Parasitology 04/2013; 140(8):1-23. DOI:10.1017/S0031182013000292 · 2.56 Impact Factor
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ABSTRACT: New 3-amidinophenylalanine-derived matriptase inhibitors were developed and tested against the related trypsin-like serine proteases matriptase-2, thrombin and factor Xa. The strongest matriptase inhibition was found for compounds containing an N-terminal 2′,4′-dichloro- or 2′,4′-dimethoxy-biphenyl-3-sulfonyl group. The combination with a C-terminal piperidyl-cyclohexylurea residue provided the first monobasic matriptase inhibitor with a Ki value < 3 nM and excellent selectivity over thrombin. The X-ray structure of a representative analogue in complex with thrombin superimposed with matriptase provides information regarding the selectivity profile observed in this study.
Medicinal Chemistry Communication 07/2012; 3(7):807-813. DOI:10.1039/C2MD20074K · 2.50 Impact Factor
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Predicting the pharmacokinetics (PK) of prodrugs and their corresponding active drugs is challenging, as there are many variables to consider. Prodrug conversion characteristics in different tissues are generally measured, but integrating these variables to a PK profile is not a common practice. In this paper, a joined in vitro/in silico-in vivo extrapolation (IVIVE) and physiologically-based pharmacokinetic (PBPK) modeling approach is presented to predict active drug exposure in human after oral prodrug administration.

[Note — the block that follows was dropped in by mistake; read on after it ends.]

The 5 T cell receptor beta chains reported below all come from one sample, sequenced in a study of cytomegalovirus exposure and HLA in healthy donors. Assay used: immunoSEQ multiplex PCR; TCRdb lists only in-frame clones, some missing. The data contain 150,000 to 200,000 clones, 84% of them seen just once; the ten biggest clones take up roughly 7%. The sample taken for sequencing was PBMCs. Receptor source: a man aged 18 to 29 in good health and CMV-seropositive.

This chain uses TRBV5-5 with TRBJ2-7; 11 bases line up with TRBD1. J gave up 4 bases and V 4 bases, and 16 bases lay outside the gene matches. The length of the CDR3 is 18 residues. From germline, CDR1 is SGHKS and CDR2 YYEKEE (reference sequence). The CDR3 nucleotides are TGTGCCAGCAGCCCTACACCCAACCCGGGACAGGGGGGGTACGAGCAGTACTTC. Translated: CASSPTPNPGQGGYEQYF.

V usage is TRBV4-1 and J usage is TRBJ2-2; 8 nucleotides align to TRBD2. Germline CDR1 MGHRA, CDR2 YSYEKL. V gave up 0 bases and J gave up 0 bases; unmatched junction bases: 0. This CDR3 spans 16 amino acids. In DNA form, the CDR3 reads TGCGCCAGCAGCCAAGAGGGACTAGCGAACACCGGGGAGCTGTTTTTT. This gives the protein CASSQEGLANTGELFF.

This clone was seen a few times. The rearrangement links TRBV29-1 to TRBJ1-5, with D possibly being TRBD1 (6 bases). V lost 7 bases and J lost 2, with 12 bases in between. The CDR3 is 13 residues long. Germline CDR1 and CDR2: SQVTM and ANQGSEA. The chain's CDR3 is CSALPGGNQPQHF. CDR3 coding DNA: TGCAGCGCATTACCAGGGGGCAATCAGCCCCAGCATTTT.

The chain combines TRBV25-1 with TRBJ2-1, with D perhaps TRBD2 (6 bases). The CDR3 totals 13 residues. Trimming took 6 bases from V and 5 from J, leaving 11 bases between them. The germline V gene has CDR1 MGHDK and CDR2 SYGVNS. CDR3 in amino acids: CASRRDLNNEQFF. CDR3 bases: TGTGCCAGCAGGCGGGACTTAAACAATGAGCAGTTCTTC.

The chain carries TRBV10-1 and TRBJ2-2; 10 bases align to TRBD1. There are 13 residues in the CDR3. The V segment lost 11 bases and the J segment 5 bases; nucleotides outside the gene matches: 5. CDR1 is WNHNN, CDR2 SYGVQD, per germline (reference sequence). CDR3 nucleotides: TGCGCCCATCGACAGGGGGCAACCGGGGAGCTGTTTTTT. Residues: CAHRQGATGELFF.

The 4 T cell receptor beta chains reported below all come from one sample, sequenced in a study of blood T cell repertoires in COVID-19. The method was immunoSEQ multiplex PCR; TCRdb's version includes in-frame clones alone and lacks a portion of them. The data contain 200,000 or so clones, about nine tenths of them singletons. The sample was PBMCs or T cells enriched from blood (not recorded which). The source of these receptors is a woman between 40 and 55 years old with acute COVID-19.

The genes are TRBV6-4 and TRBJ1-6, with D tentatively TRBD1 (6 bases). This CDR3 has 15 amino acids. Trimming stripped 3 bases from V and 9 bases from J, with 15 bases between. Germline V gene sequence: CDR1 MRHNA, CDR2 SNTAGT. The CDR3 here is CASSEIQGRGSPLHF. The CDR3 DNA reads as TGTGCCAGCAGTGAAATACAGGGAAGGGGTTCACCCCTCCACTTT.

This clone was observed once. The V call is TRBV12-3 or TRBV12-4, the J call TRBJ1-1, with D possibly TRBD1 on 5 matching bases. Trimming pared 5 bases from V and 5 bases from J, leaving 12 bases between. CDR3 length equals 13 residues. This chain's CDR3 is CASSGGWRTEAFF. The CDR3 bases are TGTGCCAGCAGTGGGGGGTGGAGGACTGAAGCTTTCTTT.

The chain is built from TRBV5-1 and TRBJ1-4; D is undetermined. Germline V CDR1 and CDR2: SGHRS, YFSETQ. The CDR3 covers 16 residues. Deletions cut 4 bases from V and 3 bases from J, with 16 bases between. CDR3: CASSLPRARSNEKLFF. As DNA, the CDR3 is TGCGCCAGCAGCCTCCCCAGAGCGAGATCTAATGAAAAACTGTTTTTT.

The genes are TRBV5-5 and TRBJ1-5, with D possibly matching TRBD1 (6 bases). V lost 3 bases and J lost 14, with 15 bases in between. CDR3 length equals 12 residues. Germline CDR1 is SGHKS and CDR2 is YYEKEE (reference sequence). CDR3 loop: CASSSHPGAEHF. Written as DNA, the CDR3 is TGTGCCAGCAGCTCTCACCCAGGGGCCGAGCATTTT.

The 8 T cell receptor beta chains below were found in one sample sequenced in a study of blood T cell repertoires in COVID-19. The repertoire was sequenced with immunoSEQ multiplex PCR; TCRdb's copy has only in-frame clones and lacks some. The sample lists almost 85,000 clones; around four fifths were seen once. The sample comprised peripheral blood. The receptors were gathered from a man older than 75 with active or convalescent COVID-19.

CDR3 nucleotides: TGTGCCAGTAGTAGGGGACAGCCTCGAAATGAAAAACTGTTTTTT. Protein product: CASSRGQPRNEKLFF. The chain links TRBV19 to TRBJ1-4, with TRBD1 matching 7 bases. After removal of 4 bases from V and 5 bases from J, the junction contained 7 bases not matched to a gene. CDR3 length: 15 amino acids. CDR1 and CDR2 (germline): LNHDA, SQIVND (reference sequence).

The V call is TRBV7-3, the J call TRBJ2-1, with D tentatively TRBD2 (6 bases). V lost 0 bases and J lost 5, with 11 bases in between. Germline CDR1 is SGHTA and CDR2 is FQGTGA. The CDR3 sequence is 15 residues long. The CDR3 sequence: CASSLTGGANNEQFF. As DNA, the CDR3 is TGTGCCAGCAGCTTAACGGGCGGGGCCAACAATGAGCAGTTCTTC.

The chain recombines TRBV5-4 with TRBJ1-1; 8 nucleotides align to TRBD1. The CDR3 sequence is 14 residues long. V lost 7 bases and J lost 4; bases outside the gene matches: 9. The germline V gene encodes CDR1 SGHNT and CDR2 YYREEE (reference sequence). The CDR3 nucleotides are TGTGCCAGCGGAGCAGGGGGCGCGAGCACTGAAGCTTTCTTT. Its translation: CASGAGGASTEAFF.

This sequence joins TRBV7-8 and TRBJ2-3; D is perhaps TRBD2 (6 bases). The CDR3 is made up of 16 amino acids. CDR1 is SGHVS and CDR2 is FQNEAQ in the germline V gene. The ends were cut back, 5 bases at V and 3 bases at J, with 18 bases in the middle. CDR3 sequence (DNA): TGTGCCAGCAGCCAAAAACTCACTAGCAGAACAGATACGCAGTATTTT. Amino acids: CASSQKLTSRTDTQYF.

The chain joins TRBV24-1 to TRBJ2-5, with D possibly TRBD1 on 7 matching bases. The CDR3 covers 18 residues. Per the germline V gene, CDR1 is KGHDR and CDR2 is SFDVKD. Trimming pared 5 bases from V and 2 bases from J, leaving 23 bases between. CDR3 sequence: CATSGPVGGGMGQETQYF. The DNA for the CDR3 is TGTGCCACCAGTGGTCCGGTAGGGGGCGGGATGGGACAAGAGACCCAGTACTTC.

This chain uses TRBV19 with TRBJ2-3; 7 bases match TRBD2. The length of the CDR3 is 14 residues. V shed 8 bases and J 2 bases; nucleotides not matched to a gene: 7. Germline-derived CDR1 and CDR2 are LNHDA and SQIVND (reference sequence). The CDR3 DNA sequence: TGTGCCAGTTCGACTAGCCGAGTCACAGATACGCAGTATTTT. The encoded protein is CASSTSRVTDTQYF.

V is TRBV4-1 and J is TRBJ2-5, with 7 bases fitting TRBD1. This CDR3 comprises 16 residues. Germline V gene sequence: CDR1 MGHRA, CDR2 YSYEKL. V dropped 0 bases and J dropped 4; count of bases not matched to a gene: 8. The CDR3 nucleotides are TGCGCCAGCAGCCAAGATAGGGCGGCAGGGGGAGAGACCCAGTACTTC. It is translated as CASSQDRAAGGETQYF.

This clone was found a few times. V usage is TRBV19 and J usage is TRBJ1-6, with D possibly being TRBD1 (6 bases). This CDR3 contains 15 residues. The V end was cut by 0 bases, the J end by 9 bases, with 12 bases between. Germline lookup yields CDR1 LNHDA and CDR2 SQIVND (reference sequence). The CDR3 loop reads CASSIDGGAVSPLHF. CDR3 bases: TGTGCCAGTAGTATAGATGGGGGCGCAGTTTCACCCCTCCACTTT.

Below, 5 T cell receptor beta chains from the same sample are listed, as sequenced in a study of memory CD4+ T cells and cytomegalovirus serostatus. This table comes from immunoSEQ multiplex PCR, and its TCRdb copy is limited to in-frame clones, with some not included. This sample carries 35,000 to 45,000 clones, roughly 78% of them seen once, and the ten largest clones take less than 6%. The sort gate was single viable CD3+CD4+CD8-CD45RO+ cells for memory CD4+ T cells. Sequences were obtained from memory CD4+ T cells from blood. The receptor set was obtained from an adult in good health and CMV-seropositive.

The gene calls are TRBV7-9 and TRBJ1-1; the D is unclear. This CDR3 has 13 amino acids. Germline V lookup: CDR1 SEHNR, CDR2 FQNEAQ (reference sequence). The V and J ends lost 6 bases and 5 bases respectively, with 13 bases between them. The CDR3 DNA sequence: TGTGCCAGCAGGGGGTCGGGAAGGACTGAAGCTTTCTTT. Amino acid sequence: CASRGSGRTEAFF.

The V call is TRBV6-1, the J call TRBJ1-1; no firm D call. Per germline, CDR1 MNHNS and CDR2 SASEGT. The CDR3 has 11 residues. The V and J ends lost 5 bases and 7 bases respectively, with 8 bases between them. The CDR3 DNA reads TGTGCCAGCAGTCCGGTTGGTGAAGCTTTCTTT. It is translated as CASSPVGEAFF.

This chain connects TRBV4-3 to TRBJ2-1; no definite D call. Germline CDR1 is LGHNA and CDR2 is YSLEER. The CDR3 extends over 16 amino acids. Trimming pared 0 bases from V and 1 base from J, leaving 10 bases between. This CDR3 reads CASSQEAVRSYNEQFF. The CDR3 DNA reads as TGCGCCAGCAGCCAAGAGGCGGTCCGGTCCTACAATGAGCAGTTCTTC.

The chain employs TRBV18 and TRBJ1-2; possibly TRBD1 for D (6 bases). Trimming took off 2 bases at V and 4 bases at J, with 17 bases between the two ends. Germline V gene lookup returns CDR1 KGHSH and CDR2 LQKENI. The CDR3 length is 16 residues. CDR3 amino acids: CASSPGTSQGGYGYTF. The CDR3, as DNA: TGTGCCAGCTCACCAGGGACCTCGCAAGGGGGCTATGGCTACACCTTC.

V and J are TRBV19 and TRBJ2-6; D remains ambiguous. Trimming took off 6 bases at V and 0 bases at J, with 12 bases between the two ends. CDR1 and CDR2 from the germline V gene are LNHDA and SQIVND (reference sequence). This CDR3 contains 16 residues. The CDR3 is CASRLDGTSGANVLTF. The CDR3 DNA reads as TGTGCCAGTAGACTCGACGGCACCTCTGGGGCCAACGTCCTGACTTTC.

Physico-chemical and in vitro assays as well as in silico predictions were proposed to characterize key pharmacokinetic properties (e.g. clearance, volume of distribution, conversion rates) of three marketed prodrugs. These data were used to parameterize a PBPK model for simulating human PK profiles of the active drugs after prodrug administration, which were compared to literature data by evaluating the accuracy and uncertainty of the predictions.
For mycophenate mofetil and midodrine the PK of their active moieties could be adequately predicted. The assumptions of the PBPK-IVIVE approach were valid, i.e. being hepatically cleared, converted in the gut lumen, blood and liver and not metabolized in the gut wall. However, the observed profiles after oral bambuterol administration clearly fell outside the prediction interval as the PBPK model failed to predict the observed bioavailability.
Adding quantitative information about prodrug conversion in the gut, liver and blood to a PBPK model for the absorption, distribution, metabolism and excretion (ADME) properties of prodrugs and their active moieties resulted, retrospectively, in reasonable predictions of the human PK when the ADME properties are well understood. Also in a prospective compound selection process, this integrative approach can improve decision making on prodrug candidates by putting relative differences in prodrug conversion of a large number of candidates into the perspective of their human PK profile, before conducting any in vivo experiments.
Journal of pharmacological and toxicological methods 12/2012; 67(3). DOI:10.1016/j.vascn.2012.12.002 · 2.39 Impact Factor